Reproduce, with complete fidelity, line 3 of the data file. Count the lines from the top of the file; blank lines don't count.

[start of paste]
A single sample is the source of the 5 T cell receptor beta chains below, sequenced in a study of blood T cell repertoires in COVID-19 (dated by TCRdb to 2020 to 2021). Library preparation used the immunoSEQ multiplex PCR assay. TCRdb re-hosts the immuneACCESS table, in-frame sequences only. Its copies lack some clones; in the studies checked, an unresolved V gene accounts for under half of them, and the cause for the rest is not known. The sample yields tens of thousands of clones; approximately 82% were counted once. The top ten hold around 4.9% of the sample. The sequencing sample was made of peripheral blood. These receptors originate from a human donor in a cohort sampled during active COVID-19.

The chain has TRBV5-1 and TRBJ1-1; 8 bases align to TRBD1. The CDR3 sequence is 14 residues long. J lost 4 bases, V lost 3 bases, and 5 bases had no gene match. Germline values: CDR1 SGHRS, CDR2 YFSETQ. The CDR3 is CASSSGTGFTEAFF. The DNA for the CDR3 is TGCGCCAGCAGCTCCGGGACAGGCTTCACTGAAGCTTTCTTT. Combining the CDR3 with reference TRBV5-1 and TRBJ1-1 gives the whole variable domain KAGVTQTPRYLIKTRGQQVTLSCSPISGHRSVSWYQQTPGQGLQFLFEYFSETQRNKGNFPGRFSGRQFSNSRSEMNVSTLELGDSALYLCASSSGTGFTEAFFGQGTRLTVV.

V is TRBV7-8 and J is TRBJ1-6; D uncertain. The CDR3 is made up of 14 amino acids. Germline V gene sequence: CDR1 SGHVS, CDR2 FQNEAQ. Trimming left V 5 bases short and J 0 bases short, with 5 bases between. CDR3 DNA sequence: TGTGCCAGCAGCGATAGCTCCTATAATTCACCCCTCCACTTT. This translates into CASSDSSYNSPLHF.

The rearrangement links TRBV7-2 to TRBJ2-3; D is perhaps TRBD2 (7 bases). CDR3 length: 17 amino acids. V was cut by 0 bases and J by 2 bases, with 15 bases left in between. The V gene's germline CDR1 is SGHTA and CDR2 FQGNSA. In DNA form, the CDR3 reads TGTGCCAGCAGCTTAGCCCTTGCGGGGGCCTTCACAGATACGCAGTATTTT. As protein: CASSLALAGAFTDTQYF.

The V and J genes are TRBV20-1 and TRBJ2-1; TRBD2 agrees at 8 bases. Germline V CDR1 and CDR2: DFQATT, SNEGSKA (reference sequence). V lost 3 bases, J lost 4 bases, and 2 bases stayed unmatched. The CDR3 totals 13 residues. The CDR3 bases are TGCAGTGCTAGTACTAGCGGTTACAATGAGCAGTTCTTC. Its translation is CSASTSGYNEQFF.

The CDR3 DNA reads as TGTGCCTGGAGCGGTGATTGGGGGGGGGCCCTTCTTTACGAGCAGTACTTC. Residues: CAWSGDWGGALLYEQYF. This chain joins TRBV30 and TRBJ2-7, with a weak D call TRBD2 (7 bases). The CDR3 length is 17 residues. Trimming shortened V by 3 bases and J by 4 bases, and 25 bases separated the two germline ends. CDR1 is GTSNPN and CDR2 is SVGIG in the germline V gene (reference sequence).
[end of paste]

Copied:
V is TRBV7-8 and J is TRBJ1-6; D uncertain. The CDR3 is made up of 14 amino acids. Germline V gene sequence: CDR1 SGHVS, CDR2 FQNEAQ. Trimming left V 5 bases short and J 0 bases short, with 5 bases between. CDR3 DNA sequence: TGTGCCAGCAGCGATAGCTCCTATAATTCACCCCTCCACTTT. This translates into CASSDSSYNSPLHF.